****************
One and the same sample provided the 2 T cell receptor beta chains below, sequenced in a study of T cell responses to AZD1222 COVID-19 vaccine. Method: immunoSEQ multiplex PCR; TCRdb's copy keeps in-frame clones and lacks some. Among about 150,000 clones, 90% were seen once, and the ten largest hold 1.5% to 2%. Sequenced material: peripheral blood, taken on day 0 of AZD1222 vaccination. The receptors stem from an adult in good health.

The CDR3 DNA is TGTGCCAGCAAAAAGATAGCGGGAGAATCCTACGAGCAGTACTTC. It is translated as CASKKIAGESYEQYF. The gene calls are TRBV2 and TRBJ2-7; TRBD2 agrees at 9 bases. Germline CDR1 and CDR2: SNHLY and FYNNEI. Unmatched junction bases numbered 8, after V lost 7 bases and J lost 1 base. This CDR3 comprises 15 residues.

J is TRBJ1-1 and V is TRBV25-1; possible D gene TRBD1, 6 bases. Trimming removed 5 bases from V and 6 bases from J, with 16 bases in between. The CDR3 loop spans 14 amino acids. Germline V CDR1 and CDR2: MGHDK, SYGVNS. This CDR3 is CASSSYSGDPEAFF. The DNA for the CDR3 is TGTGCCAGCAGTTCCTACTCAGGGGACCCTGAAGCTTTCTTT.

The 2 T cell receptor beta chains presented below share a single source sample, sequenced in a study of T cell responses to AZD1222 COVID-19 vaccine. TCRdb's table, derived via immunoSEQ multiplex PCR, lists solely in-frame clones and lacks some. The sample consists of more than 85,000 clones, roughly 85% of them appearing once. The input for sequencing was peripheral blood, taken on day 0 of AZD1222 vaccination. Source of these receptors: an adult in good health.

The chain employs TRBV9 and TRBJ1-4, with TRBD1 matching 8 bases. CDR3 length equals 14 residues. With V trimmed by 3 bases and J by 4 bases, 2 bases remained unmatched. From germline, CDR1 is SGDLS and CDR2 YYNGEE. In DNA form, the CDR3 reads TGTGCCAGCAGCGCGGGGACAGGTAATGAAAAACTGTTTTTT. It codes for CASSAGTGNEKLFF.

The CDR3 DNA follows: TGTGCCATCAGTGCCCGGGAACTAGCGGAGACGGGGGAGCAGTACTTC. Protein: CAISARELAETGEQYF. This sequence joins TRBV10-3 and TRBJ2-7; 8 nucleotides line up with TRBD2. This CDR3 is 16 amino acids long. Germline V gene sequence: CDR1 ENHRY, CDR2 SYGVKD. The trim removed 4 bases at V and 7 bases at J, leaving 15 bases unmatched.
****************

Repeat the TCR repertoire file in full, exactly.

One and the same sample provided the 2 T cell receptor beta chains below, sequenced in a study of T cell responses to AZD1222 COVID-19 vaccine. Method: immunoSEQ multiplex PCR; TCRdb's copy keeps in-frame clones and lacks some. Among about 150,000 clones, 90% were seen once, and the ten largest hold 1.5% to 2%. Sequenced material: peripheral blood, taken on day 0 of AZD1222 vaccination. The receptors stem from an adult in good health.

The CDR3 DNA is TGTGCCAGCAAAAAGATAGCGGGAGAATCCTACGAGCAGTACTTC. It is translated as CASKKIAGESYEQYF. The gene calls are TRBV2 and TRBJ2-7; TRBD2 agrees at 9 bases. Germline CDR1 and CDR2: SNHLY and FYNNEI. Unmatched junction bases numbered 8, after V lost 7 bases and J lost 1 base. This CDR3 comprises 15 residues.

J is TRBJ1-1 and V is TRBV25-1; possible D gene TRBD1, 6 bases. Trimming removed 5 bases from V and 6 bases from J, with 16 bases in between. The CDR3 loop spans 14 amino acids. Germline V CDR1 and CDR2: MGHDK, SYGVNS. This CDR3 is CASSSYSGDPEAFF. The DNA for the CDR3 is TGTGCCAGCAGTTCCTACTCAGGGGACCCTGAAGCTTTCTTT.

The 2 T cell receptor beta chains presented below share a single source sample, sequenced in a study of T cell responses to AZD1222 COVID-19 vaccine. TCRdb's table, derived via immunoSEQ multiplex PCR, lists solely in-frame clones and lacks some. The sample consists of more than 85,000 clones, roughly 85% of them appearing once. The input for sequencing was peripheral blood, taken on day 0 of AZD1222 vaccination. Source of these receptors: an adult in good health.

The chain employs TRBV9 and TRBJ1-4, with TRBD1 matching 8 bases. CDR3 length equals 14 residues. With V trimmed by 3 bases and J by 4 bases, 2 bases remained unmatched. From germline, CDR1 is SGDLS and CDR2 YYNGEE. In DNA form, the CDR3 reads TGTGCCAGCAGCGCGGGGACAGGTAATGAAAAACTGTTTTTT. It codes for CASSAGTGNEKLFF.

The CDR3 DNA follows: TGTGCCATCAGTGCCCGGGAACTAGCGGAGACGGGGGAGCAGTACTTC. Protein: CAISARELAETGEQYF. This sequence joins TRBV10-3 and TRBJ2-7; 8 nucleotides line up with TRBD2. This CDR3 is 16 amino acids long. Germline V gene sequence: CDR1 ENHRY, CDR2 SYGVKD. The trim removed 4 bases at V and 7 bases at J, leaving 15 bases unmatched.